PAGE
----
“It isn’t the mountains ahead to climb that wear you out; it’s the pebble in your shoe.” – Mohammad Ali
Rule of Thumb: You should pay off high-interest rate credit cards first.
Finally! A rule of thumb I could get behind for basically anyone who has a credit card! Well almost. We love debt when properly managed. It can help leverage wealth and income to create more and do more. When properly managed. Since the focus here is credit cards, we’ll spend most of our time there.
You’re not going to beat credit card’s interest with investment returns. With tax deferral, maybe for the first year… So yes, high-interest rate credit cards are your enemy, they have a thirst for your cash that rivals the IRS.
But what about 0% interest rate credit cards? Here’s where the rule breaks because 0% is never truly 0%… Let’s explore the two main scenarios.
Scenario 1: Big credit card balances and a 0% deferral period ending soon. Did you know most 0% financing is all or nothing? Pay it all off or pay interest on the entire balance the entire deferral period. Years ago, I bought a leather couch for $12,000 at 0% financing for 60 months. A good purchase that has lasted through dogs, toddlers and moving. Month 59, I had $200 due and accrued interest of $7,075.80. A day late and my $12k couch would have cost me $19k. Thankfully I paid it in time.
Scenario 2: Massive balance at 0% and much less on cards currently charging interest. Equipment, car, whatever you fancy at 0% financing. You could hack at smaller balances and stick to this rule. Then you may realize you’re that much closer to needing to pay off the big balance at 0% and have made no progress. Just take my above example and multiply that a couple of times. It’s important to manage larger balances so they don’t creep up on you. Bigger balances mean bigger balloons at the end. Not to mention, once the balance is accruing interest, the whole balance, including the new interest is accruing interest.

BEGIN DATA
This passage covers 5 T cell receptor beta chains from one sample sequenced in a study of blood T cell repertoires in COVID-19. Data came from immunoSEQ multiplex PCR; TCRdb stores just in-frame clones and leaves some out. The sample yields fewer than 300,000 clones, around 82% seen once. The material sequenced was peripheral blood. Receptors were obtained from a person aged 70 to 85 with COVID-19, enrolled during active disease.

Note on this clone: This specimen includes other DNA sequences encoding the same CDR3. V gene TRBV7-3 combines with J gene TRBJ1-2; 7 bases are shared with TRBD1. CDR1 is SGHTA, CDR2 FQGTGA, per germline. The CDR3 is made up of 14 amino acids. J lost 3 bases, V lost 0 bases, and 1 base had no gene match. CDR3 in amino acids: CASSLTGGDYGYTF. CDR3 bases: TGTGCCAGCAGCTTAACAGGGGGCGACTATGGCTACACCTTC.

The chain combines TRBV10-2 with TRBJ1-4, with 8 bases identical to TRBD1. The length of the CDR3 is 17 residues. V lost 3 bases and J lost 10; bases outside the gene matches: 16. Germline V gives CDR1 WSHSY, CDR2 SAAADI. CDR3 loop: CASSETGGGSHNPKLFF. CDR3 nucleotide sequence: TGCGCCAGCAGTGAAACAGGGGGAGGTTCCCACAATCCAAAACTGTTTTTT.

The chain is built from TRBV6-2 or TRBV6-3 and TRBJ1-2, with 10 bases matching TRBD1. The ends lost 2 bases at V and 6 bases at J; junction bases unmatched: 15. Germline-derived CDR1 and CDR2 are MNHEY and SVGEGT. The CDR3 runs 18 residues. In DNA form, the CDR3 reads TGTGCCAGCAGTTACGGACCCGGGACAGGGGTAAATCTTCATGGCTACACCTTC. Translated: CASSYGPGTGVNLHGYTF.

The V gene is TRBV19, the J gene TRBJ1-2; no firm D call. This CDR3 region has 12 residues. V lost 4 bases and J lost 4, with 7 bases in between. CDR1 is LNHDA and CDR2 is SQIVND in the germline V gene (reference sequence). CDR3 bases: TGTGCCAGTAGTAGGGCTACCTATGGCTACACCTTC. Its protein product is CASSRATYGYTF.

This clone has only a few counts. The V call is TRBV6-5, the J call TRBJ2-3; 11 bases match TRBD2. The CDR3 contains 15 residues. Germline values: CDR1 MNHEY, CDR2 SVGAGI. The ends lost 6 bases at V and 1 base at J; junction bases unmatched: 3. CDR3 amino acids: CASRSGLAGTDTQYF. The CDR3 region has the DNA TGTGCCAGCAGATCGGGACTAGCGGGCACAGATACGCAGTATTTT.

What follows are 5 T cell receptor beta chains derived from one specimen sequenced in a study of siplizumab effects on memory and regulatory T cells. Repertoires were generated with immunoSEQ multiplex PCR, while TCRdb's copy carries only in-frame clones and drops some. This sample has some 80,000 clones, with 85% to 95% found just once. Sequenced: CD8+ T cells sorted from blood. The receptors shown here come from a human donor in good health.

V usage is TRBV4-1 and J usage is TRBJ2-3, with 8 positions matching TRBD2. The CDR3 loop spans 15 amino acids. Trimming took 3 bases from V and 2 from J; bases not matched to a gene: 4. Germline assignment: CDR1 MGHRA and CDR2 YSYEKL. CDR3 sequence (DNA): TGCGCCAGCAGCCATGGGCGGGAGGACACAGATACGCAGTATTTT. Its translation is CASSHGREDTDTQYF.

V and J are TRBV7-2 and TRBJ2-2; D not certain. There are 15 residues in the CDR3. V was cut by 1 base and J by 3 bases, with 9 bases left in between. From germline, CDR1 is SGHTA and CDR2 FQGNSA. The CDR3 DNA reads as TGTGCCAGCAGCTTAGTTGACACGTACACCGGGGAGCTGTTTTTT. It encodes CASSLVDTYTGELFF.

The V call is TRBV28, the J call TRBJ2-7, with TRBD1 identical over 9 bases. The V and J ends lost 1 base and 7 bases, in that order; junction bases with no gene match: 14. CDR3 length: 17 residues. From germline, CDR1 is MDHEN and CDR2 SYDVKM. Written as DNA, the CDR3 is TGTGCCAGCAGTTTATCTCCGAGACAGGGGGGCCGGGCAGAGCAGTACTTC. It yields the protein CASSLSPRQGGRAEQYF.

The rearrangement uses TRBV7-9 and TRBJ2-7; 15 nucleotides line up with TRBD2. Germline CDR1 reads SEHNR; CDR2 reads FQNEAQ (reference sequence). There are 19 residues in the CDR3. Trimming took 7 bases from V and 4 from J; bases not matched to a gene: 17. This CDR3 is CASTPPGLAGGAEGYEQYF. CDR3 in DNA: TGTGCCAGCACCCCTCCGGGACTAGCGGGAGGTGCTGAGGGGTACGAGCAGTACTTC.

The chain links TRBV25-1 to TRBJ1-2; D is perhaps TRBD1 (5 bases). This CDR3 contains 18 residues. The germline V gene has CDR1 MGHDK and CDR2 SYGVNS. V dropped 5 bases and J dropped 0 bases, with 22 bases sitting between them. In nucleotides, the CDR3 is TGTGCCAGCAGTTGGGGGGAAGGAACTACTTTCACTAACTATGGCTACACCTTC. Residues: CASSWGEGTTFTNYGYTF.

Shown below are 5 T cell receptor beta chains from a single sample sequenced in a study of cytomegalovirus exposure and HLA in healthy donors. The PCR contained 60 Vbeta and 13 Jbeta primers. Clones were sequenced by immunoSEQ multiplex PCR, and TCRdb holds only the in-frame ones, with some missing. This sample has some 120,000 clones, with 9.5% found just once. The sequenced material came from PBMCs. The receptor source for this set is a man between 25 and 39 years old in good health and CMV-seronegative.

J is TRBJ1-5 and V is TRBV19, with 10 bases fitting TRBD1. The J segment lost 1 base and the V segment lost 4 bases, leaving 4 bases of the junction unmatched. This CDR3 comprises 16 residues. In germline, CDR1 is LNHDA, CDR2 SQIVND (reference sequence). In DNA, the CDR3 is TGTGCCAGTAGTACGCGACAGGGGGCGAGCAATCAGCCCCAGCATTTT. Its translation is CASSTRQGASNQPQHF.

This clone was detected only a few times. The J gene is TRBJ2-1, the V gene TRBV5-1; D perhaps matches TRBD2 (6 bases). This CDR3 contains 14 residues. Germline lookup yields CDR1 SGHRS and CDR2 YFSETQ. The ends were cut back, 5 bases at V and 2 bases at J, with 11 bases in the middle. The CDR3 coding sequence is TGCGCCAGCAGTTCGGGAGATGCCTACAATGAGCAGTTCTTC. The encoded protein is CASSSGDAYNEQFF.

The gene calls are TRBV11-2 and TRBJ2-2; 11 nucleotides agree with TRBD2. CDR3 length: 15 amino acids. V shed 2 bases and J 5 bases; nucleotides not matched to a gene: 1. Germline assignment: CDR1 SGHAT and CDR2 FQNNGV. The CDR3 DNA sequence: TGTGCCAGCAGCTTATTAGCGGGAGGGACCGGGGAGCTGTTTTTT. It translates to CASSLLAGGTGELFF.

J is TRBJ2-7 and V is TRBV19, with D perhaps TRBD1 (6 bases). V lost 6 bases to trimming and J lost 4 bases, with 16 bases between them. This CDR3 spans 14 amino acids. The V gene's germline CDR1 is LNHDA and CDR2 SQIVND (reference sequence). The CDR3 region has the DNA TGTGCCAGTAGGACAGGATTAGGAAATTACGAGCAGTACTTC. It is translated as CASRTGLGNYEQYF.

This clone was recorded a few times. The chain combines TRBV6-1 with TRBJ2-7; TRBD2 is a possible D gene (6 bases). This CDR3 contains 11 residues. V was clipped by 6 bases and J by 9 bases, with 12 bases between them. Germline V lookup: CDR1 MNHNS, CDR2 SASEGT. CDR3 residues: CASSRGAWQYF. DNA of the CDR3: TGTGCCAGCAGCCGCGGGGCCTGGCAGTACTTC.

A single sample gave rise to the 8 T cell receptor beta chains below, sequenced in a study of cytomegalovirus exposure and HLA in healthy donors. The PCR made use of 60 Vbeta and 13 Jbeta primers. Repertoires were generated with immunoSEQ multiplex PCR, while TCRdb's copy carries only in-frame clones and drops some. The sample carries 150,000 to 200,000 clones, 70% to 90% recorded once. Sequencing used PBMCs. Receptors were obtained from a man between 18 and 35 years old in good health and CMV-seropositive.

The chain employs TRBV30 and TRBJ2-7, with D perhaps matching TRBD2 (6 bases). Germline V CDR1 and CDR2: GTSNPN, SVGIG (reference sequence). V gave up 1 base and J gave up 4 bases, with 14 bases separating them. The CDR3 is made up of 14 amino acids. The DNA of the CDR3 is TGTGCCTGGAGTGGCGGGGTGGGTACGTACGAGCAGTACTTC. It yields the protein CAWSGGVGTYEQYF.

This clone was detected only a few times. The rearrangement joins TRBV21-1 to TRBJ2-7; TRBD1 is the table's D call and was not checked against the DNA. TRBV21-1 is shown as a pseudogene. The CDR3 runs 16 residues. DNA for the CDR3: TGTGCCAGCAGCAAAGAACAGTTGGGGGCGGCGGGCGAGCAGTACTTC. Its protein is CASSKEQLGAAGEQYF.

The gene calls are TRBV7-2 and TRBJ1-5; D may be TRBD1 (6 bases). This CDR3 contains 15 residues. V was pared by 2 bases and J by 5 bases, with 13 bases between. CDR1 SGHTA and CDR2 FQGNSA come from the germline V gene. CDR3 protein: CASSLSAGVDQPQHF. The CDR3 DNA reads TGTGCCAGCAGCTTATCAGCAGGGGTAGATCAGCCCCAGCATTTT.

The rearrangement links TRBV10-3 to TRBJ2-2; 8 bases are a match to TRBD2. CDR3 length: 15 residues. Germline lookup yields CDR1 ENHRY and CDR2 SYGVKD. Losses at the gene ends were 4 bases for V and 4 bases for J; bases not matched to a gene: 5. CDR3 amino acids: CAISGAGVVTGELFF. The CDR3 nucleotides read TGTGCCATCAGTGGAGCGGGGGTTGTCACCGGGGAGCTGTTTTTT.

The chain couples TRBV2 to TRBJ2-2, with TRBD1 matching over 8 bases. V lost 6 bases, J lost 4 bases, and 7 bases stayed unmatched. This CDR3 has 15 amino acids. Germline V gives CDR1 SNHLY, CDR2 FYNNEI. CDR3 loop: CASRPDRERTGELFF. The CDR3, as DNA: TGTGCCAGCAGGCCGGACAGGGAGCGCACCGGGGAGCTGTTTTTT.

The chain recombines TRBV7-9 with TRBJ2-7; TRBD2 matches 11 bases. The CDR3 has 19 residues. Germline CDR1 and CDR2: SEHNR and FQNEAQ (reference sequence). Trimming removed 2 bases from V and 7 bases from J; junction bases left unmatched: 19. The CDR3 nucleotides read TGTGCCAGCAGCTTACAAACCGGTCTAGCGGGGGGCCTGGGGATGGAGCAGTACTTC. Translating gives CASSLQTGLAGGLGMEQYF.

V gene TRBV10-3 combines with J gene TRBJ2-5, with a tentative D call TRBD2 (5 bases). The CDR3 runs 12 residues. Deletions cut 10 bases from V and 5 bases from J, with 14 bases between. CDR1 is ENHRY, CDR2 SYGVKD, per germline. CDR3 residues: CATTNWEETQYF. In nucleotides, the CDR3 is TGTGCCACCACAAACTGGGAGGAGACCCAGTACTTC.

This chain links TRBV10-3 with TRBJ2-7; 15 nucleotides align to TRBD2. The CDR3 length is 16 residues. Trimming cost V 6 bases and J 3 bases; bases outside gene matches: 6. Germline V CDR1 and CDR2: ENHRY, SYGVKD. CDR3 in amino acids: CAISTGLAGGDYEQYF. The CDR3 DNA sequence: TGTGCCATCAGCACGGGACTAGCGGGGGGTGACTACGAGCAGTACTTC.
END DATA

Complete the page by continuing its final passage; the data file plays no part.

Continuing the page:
0% financing robs from tomorrow by baiting you with shiny objects today. At least that’s why it exists, as bait to buy now what you can wait for. The trap is with repeated use, you keep thinking you can get things for cheap and you can always make more money or earn more by investing. Its not just robbing you of your future income, but of your future compound investment return which is key to the work optional lifestyle.
You need to be investing the difference. Merely saying you can make more with your money doesn’t mean you’ll do anything with it. Most people just take out more debt and forget why they were attracted to 0% financing in the first place. Take back that compounding!
Fear of debt is because most fail at using it! If you don’t pay off debt or with low interest, don’t invest the difference you’re losing the game. Rather than intelligently arbitraging interest rates and tax savings, you have more debt, less cash, and monthly payments that choke off income, making future saving incredibly difficult.
The key to this rule is paying off debt that drags on your wealth first and investing where you build wealth the most effectively. That can be the difference between working until you’re 70 or having a work option lifestyle when you’re 55.
Too much debt service and constantly paying off interest is like running in the sand when it comes to growing your wealth.
Moral of the story – use debt tools at your own risk. There are some very healthy ways to leverage your income now and tomorrow, however, investing yesterday will always give you more spending money today than stealing income from tomorrow ever will.
If you want to know how to use debt effectively in your financial plan or want to learn how to pay off debt while accumulating wealth, please call Ryan Forster at 913.681.9155 or email email@example.com.
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